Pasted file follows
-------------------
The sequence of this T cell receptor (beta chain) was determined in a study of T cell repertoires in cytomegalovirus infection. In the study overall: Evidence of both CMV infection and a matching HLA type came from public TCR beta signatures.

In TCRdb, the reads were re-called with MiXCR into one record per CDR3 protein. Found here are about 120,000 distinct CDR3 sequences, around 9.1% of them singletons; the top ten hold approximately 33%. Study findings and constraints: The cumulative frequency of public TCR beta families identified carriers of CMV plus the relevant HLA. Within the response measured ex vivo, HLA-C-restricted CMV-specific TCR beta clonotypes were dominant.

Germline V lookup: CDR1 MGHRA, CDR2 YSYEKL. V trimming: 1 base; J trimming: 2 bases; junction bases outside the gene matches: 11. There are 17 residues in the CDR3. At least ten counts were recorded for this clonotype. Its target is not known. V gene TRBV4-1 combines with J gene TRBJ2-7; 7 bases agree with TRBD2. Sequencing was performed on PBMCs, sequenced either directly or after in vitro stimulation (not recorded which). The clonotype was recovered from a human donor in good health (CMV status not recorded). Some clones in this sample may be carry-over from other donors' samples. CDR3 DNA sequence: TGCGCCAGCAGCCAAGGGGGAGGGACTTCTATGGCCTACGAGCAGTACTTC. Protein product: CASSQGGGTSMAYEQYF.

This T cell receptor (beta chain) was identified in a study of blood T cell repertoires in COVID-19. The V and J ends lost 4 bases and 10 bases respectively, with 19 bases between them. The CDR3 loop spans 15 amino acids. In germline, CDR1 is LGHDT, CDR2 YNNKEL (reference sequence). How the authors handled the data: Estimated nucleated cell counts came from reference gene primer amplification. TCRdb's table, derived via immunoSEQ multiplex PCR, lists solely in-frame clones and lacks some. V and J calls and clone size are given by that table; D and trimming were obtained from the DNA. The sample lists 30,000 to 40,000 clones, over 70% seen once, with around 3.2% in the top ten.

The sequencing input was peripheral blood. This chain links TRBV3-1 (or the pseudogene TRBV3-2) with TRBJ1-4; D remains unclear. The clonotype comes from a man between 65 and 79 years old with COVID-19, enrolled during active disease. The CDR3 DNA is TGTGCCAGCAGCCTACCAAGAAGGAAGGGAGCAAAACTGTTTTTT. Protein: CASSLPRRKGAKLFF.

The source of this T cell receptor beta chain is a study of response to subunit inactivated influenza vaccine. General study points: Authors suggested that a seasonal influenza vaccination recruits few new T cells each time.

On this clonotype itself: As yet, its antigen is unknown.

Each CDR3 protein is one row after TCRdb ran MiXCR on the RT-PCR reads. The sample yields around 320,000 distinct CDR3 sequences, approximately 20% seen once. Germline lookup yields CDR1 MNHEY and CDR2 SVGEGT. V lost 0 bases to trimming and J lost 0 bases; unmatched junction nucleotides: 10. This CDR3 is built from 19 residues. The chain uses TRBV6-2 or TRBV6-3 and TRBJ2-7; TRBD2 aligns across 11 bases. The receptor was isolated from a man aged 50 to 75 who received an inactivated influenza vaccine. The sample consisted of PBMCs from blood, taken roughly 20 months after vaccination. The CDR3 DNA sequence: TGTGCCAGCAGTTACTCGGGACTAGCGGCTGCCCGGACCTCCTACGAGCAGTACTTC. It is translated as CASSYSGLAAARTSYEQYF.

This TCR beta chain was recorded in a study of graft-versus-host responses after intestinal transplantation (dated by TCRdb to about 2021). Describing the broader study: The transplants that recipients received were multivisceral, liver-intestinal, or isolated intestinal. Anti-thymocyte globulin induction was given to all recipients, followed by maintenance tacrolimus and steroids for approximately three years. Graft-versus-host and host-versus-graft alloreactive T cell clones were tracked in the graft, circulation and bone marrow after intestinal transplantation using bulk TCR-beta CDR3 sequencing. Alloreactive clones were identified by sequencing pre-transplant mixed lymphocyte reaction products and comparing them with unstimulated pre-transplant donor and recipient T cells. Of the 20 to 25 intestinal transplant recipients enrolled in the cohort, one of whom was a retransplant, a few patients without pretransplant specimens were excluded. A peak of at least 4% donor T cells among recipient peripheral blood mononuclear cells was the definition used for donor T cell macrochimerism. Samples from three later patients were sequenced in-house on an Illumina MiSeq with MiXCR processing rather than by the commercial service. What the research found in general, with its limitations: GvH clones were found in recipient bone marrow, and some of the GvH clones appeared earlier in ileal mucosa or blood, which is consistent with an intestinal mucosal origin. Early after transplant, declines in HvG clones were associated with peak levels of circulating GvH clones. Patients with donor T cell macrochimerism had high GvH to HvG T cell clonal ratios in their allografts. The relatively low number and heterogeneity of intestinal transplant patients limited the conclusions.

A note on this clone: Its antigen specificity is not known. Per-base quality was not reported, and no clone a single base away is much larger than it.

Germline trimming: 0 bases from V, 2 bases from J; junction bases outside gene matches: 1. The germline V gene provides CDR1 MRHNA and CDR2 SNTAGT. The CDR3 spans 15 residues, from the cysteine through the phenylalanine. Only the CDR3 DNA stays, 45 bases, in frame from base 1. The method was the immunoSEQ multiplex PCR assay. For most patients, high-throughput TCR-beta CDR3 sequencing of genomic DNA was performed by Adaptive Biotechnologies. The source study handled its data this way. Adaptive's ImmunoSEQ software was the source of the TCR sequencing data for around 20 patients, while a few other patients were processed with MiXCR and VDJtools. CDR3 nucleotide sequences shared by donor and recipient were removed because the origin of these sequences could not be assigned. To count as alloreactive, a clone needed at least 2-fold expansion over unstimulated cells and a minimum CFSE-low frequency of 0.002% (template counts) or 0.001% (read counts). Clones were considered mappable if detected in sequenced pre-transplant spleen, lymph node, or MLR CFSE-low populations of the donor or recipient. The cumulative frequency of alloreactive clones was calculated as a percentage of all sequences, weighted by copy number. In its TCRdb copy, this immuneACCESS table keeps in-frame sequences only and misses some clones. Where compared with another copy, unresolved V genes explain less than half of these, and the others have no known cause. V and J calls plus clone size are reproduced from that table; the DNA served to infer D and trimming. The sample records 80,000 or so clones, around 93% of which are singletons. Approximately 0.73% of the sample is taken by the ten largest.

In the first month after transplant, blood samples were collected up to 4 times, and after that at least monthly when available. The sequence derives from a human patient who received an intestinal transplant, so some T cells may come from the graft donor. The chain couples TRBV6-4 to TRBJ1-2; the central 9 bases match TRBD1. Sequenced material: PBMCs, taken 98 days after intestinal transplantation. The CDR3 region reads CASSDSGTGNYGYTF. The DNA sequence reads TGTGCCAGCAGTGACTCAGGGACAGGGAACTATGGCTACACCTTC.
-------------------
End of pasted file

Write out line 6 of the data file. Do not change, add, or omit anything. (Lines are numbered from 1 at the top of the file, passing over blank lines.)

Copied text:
The source of this T cell receptor beta chain is a study of response to subunit inactivated influenza vaccine. General study points: Authors suggested that a seasonal influenza vaccination recruits few new T cells each time.